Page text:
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Effects of various feed supplements containing fish protein hydrolysate or fish processing by-products on the innate immune functions of juvenile coho salmon (Oncorhynchus kisutch)

Murray, A.L., Pascho, R.J., Alcorn, S.W., Fairgrieve, W.T., Shearer, K.D., Roley, D.
Aquaculture 2003 v.220 no.1-4 pp. 643-653
Oncorhynchus kisutch, juveniles, fish feeding, feed supplements, fish protein hydrolysate, fish waste, fish meal, humoral immunity, cell-mediated immunity, leukocyte count, disease resistance, bacterial infections, Vibrio anguillarum, animal pathogenic bacteria, fish diseases, hematocrit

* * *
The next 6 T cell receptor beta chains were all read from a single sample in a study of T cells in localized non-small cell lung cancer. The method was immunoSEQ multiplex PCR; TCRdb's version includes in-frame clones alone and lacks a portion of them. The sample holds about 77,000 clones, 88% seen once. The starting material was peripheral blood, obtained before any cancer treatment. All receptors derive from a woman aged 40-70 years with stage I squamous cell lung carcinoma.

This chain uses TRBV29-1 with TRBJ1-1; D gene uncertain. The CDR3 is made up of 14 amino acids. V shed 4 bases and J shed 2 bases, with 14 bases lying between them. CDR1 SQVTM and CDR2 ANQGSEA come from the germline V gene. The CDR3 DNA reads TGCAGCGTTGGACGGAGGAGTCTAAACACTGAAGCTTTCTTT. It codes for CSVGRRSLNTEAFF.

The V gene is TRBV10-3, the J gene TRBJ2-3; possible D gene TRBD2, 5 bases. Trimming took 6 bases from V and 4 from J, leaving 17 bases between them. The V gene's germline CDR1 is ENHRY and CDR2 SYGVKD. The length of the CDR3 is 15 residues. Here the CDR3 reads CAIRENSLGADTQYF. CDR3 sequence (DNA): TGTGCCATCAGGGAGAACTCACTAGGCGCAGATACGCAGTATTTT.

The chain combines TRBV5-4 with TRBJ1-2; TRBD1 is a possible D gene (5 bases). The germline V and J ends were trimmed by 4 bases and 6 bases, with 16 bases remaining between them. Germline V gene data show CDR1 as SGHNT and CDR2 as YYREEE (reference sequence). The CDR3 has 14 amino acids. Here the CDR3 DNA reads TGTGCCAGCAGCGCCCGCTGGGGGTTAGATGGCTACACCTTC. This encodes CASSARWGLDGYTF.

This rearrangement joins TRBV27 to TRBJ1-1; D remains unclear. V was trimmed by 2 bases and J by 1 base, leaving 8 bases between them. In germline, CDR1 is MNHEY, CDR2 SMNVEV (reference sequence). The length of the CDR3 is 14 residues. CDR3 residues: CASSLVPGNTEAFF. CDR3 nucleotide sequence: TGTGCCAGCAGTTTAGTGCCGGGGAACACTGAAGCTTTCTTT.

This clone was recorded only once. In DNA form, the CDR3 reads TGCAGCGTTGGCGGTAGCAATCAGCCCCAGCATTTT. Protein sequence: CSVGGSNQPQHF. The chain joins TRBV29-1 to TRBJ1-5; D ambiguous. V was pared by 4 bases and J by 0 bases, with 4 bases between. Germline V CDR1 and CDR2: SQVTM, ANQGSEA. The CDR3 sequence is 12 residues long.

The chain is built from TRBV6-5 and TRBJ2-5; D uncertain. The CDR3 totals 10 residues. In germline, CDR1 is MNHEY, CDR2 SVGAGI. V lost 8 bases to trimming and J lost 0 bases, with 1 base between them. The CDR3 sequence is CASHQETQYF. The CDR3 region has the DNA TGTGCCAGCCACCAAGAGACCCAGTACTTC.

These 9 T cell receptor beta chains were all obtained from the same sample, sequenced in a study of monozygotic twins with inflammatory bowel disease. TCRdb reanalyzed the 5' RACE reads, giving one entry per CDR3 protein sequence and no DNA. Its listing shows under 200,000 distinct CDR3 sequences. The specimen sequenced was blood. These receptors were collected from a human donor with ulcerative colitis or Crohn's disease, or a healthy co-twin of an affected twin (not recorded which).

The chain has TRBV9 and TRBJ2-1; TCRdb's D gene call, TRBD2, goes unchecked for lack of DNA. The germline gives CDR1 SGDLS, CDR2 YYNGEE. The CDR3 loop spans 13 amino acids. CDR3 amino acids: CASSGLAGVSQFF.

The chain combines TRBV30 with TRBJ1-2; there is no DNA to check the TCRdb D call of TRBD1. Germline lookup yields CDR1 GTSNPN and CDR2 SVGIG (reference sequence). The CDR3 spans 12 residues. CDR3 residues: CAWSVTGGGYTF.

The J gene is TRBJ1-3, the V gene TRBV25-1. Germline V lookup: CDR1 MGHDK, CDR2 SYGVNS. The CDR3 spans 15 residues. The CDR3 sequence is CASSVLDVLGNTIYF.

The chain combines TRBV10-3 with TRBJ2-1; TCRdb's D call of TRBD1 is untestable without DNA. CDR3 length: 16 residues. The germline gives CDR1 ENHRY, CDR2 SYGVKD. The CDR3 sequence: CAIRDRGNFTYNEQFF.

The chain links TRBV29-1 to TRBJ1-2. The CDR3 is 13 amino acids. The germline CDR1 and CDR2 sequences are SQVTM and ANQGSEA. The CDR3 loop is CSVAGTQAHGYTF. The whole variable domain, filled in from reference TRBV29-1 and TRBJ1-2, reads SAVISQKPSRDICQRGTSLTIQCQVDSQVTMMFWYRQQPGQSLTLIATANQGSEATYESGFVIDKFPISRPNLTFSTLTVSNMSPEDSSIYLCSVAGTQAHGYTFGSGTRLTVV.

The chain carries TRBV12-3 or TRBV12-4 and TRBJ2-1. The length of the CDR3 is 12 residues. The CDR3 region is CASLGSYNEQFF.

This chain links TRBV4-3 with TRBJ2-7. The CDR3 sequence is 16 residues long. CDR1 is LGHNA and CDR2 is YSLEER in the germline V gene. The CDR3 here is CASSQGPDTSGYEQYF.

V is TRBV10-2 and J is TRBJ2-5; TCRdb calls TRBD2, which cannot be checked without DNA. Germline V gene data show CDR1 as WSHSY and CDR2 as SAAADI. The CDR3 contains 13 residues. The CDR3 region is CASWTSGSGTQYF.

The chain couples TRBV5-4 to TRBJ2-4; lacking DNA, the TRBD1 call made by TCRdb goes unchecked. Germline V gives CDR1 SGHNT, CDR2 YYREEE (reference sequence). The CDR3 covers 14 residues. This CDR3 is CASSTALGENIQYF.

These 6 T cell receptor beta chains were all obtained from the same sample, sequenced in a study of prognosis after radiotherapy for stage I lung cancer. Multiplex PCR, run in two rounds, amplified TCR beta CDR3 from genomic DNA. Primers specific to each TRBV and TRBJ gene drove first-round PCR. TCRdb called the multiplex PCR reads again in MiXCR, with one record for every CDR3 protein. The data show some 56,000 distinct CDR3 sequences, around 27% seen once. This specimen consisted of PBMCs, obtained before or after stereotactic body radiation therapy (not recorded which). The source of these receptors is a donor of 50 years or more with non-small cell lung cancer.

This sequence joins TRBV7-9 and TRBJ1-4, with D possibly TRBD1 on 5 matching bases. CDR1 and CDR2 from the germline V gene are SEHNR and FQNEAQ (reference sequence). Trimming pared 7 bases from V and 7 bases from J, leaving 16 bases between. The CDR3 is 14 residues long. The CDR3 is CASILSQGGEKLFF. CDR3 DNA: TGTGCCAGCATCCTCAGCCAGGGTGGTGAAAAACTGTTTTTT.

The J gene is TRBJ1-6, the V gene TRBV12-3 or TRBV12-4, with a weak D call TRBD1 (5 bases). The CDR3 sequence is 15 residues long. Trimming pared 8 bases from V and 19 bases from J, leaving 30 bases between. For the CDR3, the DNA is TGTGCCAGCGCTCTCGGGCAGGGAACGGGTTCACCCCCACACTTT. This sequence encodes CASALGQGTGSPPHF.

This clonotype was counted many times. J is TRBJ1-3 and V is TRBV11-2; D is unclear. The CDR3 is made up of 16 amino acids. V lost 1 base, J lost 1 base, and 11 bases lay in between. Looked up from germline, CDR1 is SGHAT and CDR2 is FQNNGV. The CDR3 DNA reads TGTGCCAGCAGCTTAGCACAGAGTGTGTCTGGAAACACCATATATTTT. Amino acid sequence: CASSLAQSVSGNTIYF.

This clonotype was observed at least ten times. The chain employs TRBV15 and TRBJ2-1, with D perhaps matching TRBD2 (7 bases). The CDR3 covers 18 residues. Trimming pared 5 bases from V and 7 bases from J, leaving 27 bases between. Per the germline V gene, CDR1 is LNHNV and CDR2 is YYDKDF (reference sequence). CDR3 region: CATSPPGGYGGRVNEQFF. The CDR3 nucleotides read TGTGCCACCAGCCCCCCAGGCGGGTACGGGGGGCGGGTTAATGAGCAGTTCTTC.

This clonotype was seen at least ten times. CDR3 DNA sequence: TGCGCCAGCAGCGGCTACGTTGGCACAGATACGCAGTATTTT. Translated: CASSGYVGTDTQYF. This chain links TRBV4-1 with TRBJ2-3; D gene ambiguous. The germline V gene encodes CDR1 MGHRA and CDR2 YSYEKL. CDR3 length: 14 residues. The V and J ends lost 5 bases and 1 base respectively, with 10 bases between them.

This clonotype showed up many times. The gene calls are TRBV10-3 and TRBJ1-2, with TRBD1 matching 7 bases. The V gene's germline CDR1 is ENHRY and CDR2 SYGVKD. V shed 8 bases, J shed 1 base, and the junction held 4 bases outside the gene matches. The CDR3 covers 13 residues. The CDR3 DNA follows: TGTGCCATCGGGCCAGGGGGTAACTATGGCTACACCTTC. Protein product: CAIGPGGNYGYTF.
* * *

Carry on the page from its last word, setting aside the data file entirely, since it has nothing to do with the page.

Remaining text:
Immunomodulators administered to fish in the diet have been shown in some cases to enhance innate immune defense mechanisms. Recent studies have suggested that polypeptide fractions found in fish protein hydrolysates may stimulate factors in fish important for disease resistance. For the current study, groups of coho salmon were reared on practical feeds that contained either fish meal (Control diet), fish meal supplemented with cooked fish by-products, or fish meal supplemented with hydrolyzed fish protein alone, or with hydrolyzed fish protein and processed fish bones. For each diet group, three replicate tanks of fish were fed the experimental diets for 6 weeks. Morphometric measurements, and serologic and cellular assays were used to evaluate the general health and immunocompetence of fish in the various feed groups. Whereas the experimental diets had no effect on the morphometric and cellular measurements, fish fed cooked by-products had increased leucocrit levels and lower hematocrit levels than fish from the other feed groups. Innate cellular responses were increased in all feed groups after feeding the four experimental diets compared with pre-feed results. Subgroups of fish from each diet group were also challenged with Vibrio anguillarum (ca. 7.71x10(5) bacteria ml-1) at 15 °C by immersion. No differences were found in survival among the various feed groups.